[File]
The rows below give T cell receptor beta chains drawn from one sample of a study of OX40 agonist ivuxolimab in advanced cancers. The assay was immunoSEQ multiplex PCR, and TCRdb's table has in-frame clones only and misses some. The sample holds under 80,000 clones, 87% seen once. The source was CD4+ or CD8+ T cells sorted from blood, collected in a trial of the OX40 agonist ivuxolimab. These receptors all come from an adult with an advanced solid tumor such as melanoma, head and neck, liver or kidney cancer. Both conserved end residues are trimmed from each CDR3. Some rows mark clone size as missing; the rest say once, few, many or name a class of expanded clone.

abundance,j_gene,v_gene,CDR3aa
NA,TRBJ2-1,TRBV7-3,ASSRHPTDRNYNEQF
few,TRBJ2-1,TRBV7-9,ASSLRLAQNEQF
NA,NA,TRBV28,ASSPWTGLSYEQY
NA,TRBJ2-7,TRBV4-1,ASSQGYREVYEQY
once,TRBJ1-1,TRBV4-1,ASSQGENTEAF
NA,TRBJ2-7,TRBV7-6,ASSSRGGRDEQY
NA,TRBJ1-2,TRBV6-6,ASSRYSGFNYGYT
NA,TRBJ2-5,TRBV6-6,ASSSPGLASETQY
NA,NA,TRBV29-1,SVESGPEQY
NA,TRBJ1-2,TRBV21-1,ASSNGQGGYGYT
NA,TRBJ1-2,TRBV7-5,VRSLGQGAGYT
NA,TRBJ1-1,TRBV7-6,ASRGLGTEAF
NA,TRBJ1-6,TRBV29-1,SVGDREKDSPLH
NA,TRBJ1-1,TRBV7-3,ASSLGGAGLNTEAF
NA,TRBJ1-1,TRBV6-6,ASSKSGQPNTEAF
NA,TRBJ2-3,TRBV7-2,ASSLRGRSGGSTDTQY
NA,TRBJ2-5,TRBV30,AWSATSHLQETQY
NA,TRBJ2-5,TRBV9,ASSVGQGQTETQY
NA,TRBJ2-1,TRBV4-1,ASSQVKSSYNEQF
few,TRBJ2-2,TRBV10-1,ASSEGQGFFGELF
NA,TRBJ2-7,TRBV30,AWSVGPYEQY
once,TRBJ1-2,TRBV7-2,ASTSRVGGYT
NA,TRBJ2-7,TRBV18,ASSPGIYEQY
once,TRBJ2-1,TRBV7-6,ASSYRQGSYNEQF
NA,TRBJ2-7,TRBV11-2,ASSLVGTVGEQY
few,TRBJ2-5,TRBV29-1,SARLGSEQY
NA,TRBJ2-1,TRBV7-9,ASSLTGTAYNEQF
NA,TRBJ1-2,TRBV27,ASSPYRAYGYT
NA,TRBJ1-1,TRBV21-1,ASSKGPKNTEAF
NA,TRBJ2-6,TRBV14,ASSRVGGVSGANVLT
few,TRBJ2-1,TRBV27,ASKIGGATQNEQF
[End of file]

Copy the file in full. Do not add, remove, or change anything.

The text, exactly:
The rows below give T cell receptor beta chains drawn from one sample of a study of OX40 agonist ivuxolimab in advanced cancers. The assay was immunoSEQ multiplex PCR, and TCRdb's table has in-frame clones only and misses some. The sample holds under 80,000 clones, 87% seen once. The source was CD4+ or CD8+ T cells sorted from blood, collected in a trial of the OX40 agonist ivuxolimab. These receptors all come from an adult with an advanced solid tumor such as melanoma, head and neck, liver or kidney cancer. Both conserved end residues are trimmed from each CDR3. Some rows mark clone size as missing; the rest say once, few, many or name a class of expanded clone.

abundance,j_gene,v_gene,CDR3aa
NA,TRBJ2-1,TRBV7-3,ASSRHPTDRNYNEQF
few,TRBJ2-1,TRBV7-9,ASSLRLAQNEQF
NA,NA,TRBV28,ASSPWTGLSYEQY
NA,TRBJ2-7,TRBV4-1,ASSQGYREVYEQY
once,TRBJ1-1,TRBV4-1,ASSQGENTEAF
NA,TRBJ2-7,TRBV7-6,ASSSRGGRDEQY
NA,TRBJ1-2,TRBV6-6,ASSRYSGFNYGYT
NA,TRBJ2-5,TRBV6-6,ASSSPGLASETQY
NA,NA,TRBV29-1,SVESGPEQY
NA,TRBJ1-2,TRBV21-1,ASSNGQGGYGYT
NA,TRBJ1-2,TRBV7-5,VRSLGQGAGYT
NA,TRBJ1-1,TRBV7-6,ASRGLGTEAF
NA,TRBJ1-6,TRBV29-1,SVGDREKDSPLH
NA,TRBJ1-1,TRBV7-3,ASSLGGAGLNTEAF
NA,TRBJ1-1,TRBV6-6,ASSKSGQPNTEAF
NA,TRBJ2-3,TRBV7-2,ASSLRGRSGGSTDTQY
NA,TRBJ2-5,TRBV30,AWSATSHLQETQY
NA,TRBJ2-5,TRBV9,ASSVGQGQTETQY
NA,TRBJ2-1,TRBV4-1,ASSQVKSSYNEQF
few,TRBJ2-2,TRBV10-1,ASSEGQGFFGELF
NA,TRBJ2-7,TRBV30,AWSVGPYEQY
once,TRBJ1-2,TRBV7-2,ASTSRVGGYT
NA,TRBJ2-7,TRBV18,ASSPGIYEQY
once,TRBJ2-1,TRBV7-6,ASSYRQGSYNEQF
NA,TRBJ2-7,TRBV11-2,ASSLVGTVGEQY
few,TRBJ2-5,TRBV29-1,SARLGSEQY
NA,TRBJ2-1,TRBV7-9,ASSLTGTAYNEQF
NA,TRBJ1-2,TRBV27,ASSPYRAYGYT
NA,TRBJ1-1,TRBV21-1,ASSKGPKNTEAF
NA,TRBJ2-6,TRBV14,ASSRVGGVSGANVLT
few,TRBJ2-1,TRBV27,ASKIGGATQNEQF